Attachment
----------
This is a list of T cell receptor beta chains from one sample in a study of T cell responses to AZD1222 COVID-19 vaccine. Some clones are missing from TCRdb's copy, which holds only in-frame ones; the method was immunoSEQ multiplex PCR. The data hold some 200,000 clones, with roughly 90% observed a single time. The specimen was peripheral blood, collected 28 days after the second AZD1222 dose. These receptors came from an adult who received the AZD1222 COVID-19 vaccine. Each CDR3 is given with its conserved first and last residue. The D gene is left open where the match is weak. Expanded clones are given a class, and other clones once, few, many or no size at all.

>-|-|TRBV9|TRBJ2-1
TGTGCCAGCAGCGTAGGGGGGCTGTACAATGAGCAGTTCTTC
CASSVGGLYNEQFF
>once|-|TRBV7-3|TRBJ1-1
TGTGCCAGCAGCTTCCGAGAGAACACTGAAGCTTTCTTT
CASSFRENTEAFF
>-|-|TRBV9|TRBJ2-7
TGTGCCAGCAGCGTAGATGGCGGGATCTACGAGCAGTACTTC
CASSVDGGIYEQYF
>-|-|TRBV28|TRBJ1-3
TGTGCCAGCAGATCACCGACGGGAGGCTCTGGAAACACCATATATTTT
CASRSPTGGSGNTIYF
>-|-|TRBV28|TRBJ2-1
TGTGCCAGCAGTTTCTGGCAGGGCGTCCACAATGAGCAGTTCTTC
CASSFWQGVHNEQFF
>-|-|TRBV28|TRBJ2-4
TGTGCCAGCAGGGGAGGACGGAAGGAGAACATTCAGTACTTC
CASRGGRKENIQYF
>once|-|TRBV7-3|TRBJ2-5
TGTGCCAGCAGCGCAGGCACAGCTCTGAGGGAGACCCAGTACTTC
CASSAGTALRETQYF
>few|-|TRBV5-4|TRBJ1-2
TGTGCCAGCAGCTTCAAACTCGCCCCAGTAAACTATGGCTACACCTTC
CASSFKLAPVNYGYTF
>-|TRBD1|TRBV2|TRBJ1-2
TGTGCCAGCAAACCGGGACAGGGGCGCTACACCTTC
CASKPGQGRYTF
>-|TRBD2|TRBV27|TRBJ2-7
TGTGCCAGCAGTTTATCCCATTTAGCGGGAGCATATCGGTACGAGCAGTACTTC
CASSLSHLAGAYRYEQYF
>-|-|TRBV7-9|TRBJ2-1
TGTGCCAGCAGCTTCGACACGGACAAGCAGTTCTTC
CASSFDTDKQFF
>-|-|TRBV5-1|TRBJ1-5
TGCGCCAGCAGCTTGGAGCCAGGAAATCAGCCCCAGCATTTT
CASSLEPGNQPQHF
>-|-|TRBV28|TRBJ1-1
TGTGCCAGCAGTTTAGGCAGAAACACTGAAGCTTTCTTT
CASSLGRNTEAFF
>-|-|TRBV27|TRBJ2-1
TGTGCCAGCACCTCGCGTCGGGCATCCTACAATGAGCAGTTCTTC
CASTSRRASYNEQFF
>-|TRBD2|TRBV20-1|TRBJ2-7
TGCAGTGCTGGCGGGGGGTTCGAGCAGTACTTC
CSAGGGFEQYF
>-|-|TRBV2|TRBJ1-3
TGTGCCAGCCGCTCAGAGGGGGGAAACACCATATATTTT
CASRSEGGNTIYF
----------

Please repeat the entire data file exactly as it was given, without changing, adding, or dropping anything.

This is a list of T cell receptor beta chains from one sample in a study of T cell responses to AZD1222 COVID-19 vaccine. Some clones are missing from TCRdb's copy, which holds only in-frame ones; the method was immunoSEQ multiplex PCR. The data hold some 200,000 clones, with roughly 90% observed a single time. The specimen was peripheral blood, collected 28 days after the second AZD1222 dose. These receptors came from an adult who received the AZD1222 COVID-19 vaccine. Each CDR3 is given with its conserved first and last residue. The D gene is left open where the match is weak. Expanded clones are given a class, and other clones once, few, many or no size at all.

>-|-|TRBV9|TRBJ2-1
TGTGCCAGCAGCGTAGGGGGGCTGTACAATGAGCAGTTCTTC
CASSVGGLYNEQFF
>once|-|TRBV7-3|TRBJ1-1
TGTGCCAGCAGCTTCCGAGAGAACACTGAAGCTTTCTTT
CASSFRENTEAFF
>-|-|TRBV9|TRBJ2-7
TGTGCCAGCAGCGTAGATGGCGGGATCTACGAGCAGTACTTC
CASSVDGGIYEQYF
>-|-|TRBV28|TRBJ1-3
TGTGCCAGCAGATCACCGACGGGAGGCTCTGGAAACACCATATATTTT
CASRSPTGGSGNTIYF
>-|-|TRBV28|TRBJ2-1
TGTGCCAGCAGTTTCTGGCAGGGCGTCCACAATGAGCAGTTCTTC
CASSFWQGVHNEQFF
>-|-|TRBV28|TRBJ2-4
TGTGCCAGCAGGGGAGGACGGAAGGAGAACATTCAGTACTTC
CASRGGRKENIQYF
>once|-|TRBV7-3|TRBJ2-5
TGTGCCAGCAGCGCAGGCACAGCTCTGAGGGAGACCCAGTACTTC
CASSAGTALRETQYF
>few|-|TRBV5-4|TRBJ1-2
TGTGCCAGCAGCTTCAAACTCGCCCCAGTAAACTATGGCTACACCTTC
CASSFKLAPVNYGYTF
>-|TRBD1|TRBV2|TRBJ1-2
TGTGCCAGCAAACCGGGACAGGGGCGCTACACCTTC
CASKPGQGRYTF
>-|TRBD2|TRBV27|TRBJ2-7
TGTGCCAGCAGTTTATCCCATTTAGCGGGAGCATATCGGTACGAGCAGTACTTC
CASSLSHLAGAYRYEQYF
>-|-|TRBV7-9|TRBJ2-1
TGTGCCAGCAGCTTCGACACGGACAAGCAGTTCTTC
CASSFDTDKQFF
>-|-|TRBV5-1|TRBJ1-5
TGCGCCAGCAGCTTGGAGCCAGGAAATCAGCCCCAGCATTTT
CASSLEPGNQPQHF
>-|-|TRBV28|TRBJ1-1
TGTGCCAGCAGTTTAGGCAGAAACACTGAAGCTTTCTTT
CASSLGRNTEAFF
>-|-|TRBV27|TRBJ2-1
TGTGCCAGCACCTCGCGTCGGGCATCCTACAATGAGCAGTTCTTC
CASTSRRASYNEQFF
>-|TRBD2|TRBV20-1|TRBJ2-7
TGCAGTGCTGGCGGGGGGTTCGAGCAGTACTTC
CSAGGGFEQYF
>-|-|TRBV2|TRBJ1-3
TGTGCCAGCCGCTCAGAGGGGGGAAACACCATATATTTT
CASRSEGGNTIYF